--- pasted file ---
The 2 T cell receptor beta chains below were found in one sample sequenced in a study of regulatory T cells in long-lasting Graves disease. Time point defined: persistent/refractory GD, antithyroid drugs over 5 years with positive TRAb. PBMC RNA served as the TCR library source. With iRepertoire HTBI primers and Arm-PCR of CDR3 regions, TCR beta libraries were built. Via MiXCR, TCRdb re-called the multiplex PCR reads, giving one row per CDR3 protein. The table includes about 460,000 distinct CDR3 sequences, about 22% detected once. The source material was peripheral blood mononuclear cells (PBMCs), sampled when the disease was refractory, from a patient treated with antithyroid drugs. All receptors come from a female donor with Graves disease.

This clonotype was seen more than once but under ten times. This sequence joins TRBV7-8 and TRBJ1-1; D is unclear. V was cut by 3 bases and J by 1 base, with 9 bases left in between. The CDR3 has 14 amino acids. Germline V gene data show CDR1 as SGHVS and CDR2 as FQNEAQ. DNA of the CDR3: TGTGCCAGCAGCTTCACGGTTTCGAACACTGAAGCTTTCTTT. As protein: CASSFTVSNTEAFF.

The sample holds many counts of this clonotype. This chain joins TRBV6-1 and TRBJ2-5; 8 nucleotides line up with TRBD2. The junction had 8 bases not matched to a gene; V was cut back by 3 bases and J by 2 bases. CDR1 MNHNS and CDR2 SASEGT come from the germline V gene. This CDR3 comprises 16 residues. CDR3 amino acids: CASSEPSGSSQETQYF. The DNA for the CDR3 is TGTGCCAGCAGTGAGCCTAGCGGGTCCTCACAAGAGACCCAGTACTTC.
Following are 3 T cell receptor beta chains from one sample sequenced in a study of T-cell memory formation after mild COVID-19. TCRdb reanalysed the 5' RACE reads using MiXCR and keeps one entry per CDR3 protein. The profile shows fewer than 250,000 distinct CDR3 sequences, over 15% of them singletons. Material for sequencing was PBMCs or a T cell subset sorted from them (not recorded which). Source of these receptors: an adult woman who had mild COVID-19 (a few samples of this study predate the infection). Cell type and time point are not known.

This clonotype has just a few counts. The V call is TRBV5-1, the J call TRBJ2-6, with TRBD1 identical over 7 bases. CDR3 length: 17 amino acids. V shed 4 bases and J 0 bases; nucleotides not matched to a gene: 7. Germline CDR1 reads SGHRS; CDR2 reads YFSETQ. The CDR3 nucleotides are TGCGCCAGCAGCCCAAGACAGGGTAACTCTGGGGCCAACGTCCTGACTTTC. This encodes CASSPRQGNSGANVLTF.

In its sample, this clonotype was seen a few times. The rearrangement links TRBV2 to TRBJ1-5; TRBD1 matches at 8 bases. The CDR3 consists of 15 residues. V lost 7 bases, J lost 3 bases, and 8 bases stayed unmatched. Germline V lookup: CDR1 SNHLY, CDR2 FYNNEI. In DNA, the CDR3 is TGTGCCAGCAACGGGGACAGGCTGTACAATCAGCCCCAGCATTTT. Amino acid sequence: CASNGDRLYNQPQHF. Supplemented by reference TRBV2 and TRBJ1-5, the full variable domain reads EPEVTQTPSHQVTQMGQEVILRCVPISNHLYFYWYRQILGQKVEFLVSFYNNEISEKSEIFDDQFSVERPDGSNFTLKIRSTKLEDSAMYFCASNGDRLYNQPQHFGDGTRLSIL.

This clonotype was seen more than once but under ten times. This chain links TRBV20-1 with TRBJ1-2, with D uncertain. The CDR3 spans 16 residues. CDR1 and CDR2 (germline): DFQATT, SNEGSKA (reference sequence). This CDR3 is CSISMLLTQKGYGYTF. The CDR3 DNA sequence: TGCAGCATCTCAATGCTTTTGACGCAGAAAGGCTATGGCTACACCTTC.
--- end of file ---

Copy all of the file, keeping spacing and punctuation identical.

The 2 T cell receptor beta chains below were found in one sample sequenced in a study of regulatory T cells in long-lasting Graves disease. Time point defined: persistent/refractory GD, antithyroid drugs over 5 years with positive TRAb. PBMC RNA served as the TCR library source. With iRepertoire HTBI primers and Arm-PCR of CDR3 regions, TCR beta libraries were built. Via MiXCR, TCRdb re-called the multiplex PCR reads, giving one row per CDR3 protein. The table includes about 460,000 distinct CDR3 sequences, about 22% detected once. The source material was peripheral blood mononuclear cells (PBMCs), sampled when the disease was refractory, from a patient treated with antithyroid drugs. All receptors come from a female donor with Graves disease.

This clonotype was seen more than once but under ten times. This sequence joins TRBV7-8 and TRBJ1-1; D is unclear. V was cut by 3 bases and J by 1 base, with 9 bases left in between. The CDR3 has 14 amino acids. Germline V gene data show CDR1 as SGHVS and CDR2 as FQNEAQ. DNA of the CDR3: TGTGCCAGCAGCTTCACGGTTTCGAACACTGAAGCTTTCTTT. As protein: CASSFTVSNTEAFF.

The sample holds many counts of this clonotype. This chain joins TRBV6-1 and TRBJ2-5; 8 nucleotides line up with TRBD2. The junction had 8 bases not matched to a gene; V was cut back by 3 bases and J by 2 bases. CDR1 MNHNS and CDR2 SASEGT come from the germline V gene. This CDR3 comprises 16 residues. CDR3 amino acids: CASSEPSGSSQETQYF. The DNA for the CDR3 is TGTGCCAGCAGTGAGCCTAGCGGGTCCTCACAAGAGACCCAGTACTTC.
Following are 3 T cell receptor beta chains from one sample sequenced in a study of T-cell memory formation after mild COVID-19. TCRdb reanalysed the 5' RACE reads using MiXCR and keeps one entry per CDR3 protein. The profile shows fewer than 250,000 distinct CDR3 sequences, over 15% of them singletons. Material for sequencing was PBMCs or a T cell subset sorted from them (not recorded which). Source of these receptors: an adult woman who had mild COVID-19 (a few samples of this study predate the infection). Cell type and time point are not known.

This clonotype has just a few counts. The V call is TRBV5-1, the J call TRBJ2-6, with TRBD1 identical over 7 bases. CDR3 length: 17 amino acids. V shed 4 bases and J 0 bases; nucleotides not matched to a gene: 7. Germline CDR1 reads SGHRS; CDR2 reads YFSETQ. The CDR3 nucleotides are TGCGCCAGCAGCCCAAGACAGGGTAACTCTGGGGCCAACGTCCTGACTTTC. This encodes CASSPRQGNSGANVLTF.

In its sample, this clonotype was seen a few times. The rearrangement links TRBV2 to TRBJ1-5; TRBD1 matches at 8 bases. The CDR3 consists of 15 residues. V lost 7 bases, J lost 3 bases, and 8 bases stayed unmatched. Germline V lookup: CDR1 SNHLY, CDR2 FYNNEI. In DNA, the CDR3 is TGTGCCAGCAACGGGGACAGGCTGTACAATCAGCCCCAGCATTTT. Amino acid sequence: CASNGDRLYNQPQHF. Supplemented by reference TRBV2 and TRBJ1-5, the full variable domain reads EPEVTQTPSHQVTQMGQEVILRCVPISNHLYFYWYRQILGQKVEFLVSFYNNEISEKSEIFDDQFSVERPDGSNFTLKIRSTKLEDSAMYFCASNGDRLYNQPQHFGDGTRLSIL.

This clonotype was seen more than once but under ten times. This chain links TRBV20-1 with TRBJ1-2, with D uncertain. The CDR3 spans 16 residues. CDR1 and CDR2 (germline): DFQATT, SNEGSKA (reference sequence). This CDR3 is CSISMLLTQKGYGYTF. The CDR3 DNA sequence: TGCAGCATCTCAATGCTTTTGACGCAGAAAGGCTATGGCTACACCTTC.